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Submitted: 07-05-2006 by KD in PDX

My wife and I were new to kayaking. We spent about 6 weeks researching kayaks for the type of large river, lake, and coastal sea kayaking we planned to do. We took lessons, demo'd boats at local dealers and attended demo days. We tried 15-18' boats from Perception, Eddyline, Current Designs, P&H, & Wilderness Systems. Although, like anyone, we loved the look of the glass/composite/carbon/kevlar boats, we decided that we would buy poly models for cost reasons (we were buying two...gulp). (Although the durability of poly for novice kayakers was a plus.) What we didn't want to do was buy a boat that our skills would outgrow in the 3-5 years we expected to own it.

Considering the general rule of thumb about narrowness of beam and instability, we thought we'd be more comfortable in a wider beam boat. After "trying on" many boats, we both tended to like a snug cockpit that made us feel more attached to the kayak. There is a lot of science and engineering that goes into designing and building a kayak, but we're of the opinion that you buy one because of the way it feels. Specs become secondary, paddling reveals all. That, and a lot of patient advice from the very nice folks at Alder Creek Kayak.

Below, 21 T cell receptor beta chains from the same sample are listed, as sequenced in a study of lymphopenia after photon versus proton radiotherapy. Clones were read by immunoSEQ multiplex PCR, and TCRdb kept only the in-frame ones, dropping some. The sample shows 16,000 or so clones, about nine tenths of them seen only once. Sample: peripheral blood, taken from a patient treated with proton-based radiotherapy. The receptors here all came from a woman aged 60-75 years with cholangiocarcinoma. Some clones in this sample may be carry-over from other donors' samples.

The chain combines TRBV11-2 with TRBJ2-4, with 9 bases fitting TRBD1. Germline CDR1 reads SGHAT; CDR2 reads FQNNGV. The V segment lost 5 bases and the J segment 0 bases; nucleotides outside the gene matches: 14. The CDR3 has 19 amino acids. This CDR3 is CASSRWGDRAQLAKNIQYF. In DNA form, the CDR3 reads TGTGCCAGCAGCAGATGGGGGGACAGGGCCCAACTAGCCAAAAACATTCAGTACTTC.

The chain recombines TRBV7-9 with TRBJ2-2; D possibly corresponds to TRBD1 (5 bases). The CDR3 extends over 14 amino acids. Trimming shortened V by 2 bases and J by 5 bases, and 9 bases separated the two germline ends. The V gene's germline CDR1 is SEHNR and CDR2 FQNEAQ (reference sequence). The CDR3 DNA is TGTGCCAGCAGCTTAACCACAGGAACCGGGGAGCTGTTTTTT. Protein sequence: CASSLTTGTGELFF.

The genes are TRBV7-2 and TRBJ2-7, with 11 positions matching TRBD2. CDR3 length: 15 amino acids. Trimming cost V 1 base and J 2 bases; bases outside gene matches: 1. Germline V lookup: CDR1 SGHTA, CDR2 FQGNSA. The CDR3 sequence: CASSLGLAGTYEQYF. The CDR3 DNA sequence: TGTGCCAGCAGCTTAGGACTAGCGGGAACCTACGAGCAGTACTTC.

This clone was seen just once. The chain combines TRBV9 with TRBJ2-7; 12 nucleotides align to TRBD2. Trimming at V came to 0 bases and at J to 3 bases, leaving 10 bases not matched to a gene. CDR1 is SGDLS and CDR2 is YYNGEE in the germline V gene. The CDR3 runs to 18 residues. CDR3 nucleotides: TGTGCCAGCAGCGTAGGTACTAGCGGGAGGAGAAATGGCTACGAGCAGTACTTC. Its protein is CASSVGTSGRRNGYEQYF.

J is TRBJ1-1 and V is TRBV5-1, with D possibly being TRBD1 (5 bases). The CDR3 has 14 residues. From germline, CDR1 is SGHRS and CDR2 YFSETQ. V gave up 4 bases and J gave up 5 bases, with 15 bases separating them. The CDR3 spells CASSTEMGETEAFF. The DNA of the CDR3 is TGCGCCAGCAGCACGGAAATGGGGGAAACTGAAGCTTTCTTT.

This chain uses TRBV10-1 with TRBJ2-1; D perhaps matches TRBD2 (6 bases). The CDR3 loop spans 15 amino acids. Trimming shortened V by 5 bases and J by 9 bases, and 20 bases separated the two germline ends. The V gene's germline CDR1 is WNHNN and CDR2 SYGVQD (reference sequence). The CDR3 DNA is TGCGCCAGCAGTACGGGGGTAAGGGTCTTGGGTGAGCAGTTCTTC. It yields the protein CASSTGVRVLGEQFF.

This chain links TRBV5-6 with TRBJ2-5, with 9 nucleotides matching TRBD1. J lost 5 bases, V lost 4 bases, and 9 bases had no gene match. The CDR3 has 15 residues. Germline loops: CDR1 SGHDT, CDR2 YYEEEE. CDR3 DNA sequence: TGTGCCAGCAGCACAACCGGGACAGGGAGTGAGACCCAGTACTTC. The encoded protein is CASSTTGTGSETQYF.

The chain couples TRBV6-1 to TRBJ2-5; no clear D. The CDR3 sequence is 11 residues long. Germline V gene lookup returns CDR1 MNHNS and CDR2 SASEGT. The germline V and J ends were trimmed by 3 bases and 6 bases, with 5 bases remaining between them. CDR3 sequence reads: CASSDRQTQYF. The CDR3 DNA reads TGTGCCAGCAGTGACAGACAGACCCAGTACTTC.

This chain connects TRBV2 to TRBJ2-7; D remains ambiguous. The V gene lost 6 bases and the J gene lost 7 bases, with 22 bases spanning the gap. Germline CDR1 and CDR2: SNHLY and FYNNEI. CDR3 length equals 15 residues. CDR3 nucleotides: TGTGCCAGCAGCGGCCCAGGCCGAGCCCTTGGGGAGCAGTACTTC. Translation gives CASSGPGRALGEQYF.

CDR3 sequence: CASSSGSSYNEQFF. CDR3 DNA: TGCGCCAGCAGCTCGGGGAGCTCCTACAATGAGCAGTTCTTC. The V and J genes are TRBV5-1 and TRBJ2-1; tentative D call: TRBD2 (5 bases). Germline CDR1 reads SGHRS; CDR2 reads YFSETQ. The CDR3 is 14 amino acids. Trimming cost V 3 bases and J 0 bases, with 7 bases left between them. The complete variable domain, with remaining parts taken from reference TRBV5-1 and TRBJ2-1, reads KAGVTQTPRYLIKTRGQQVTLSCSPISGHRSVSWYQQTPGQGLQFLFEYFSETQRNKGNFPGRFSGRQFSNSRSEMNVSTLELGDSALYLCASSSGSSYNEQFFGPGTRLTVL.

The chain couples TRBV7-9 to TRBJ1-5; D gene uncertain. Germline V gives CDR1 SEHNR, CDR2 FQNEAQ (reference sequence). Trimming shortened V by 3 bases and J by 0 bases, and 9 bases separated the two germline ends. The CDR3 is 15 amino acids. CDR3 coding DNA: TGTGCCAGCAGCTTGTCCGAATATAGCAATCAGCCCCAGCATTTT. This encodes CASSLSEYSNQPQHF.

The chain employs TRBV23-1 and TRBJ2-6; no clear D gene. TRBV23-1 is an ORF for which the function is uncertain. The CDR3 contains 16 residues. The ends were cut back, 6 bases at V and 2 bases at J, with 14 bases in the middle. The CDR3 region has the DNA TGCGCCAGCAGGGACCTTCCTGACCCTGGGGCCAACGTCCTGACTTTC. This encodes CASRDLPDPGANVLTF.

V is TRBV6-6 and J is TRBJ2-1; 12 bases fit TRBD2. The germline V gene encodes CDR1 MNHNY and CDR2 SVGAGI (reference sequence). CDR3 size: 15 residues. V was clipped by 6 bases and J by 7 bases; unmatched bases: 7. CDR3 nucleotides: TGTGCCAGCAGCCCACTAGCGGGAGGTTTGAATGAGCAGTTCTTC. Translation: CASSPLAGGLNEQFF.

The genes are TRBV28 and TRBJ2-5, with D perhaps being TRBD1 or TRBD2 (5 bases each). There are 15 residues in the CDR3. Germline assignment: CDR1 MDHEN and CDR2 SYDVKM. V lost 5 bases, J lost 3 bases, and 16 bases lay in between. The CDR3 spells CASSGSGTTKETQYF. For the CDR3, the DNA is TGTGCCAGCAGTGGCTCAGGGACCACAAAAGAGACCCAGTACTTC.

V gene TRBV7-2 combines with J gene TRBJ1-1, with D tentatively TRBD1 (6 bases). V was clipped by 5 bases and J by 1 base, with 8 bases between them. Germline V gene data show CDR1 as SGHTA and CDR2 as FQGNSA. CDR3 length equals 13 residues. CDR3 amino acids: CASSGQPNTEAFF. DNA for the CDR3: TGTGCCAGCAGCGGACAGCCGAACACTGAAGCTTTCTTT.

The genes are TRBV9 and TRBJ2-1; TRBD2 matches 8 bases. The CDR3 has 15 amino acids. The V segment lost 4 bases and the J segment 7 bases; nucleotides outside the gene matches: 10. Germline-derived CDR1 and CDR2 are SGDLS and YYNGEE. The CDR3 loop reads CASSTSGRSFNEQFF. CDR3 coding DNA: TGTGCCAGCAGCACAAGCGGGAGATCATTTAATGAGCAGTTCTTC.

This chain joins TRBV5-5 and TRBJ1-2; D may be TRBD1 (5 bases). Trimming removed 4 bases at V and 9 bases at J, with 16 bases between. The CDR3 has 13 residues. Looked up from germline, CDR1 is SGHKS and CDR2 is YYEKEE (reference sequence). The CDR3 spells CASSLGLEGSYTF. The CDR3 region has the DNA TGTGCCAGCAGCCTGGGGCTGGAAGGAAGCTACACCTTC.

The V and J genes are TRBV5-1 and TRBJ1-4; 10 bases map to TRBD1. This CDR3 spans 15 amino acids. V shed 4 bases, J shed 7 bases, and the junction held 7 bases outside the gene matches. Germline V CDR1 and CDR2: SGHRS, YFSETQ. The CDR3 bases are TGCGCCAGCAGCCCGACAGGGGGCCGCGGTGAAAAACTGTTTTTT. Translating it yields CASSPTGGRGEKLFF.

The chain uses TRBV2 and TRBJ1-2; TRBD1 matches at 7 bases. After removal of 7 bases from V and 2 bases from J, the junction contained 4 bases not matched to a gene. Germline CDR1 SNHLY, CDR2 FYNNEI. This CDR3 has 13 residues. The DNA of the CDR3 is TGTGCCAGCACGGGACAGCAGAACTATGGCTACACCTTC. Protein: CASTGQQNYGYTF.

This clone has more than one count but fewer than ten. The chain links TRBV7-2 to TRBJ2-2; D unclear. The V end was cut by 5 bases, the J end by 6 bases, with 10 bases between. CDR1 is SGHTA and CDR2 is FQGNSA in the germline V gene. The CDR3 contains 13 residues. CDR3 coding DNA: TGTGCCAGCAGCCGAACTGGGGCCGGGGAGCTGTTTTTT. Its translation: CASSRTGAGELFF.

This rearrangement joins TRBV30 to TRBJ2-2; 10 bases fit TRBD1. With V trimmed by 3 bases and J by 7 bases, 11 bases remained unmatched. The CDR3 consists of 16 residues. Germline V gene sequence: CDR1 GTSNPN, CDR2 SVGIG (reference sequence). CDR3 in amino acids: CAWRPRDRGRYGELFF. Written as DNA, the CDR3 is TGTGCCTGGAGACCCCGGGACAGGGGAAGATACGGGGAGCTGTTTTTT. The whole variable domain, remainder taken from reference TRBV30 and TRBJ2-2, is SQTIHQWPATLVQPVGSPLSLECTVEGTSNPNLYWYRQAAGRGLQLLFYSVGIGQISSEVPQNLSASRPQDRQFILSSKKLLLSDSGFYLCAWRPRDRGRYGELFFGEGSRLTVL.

To make a 6 week long story short, we both found that we liked the Necky line. We concentrated a bit more time on their longer sea kayak models in poly (Elaho, Chatham 16, Chatham 17). Conclusion: we both loved the Chatham 17. Surprisingly, it's probably the narrowest beamed boat we paddled but it felt completely stable. The cockpit is also very snug while the foot pegs are long enough to accommodate my 6'2" frame.

So we've been taking more lessons and paddling lakes and rivers nearly weekend since April. We've had no buyer's remorse. The Chatham 17's respond to every new skill we acquire and have been a delight. They can track well without the skeg and edge better than anything else we tried. They are a great compromise between kayak designs that are meant to go straight as an arrow and those that can turn but can't track. We've found windage to be minimal...it's not a high volume boat and is pretty low slung (though it can handle large wake on the Willamette and Columbia without a problem). Drop the skeg and you can handle a windy day on Vancouver Lake.

We love our Chatham 17's. Would recommend that you try one if your criteria for a boat are similar to ours.

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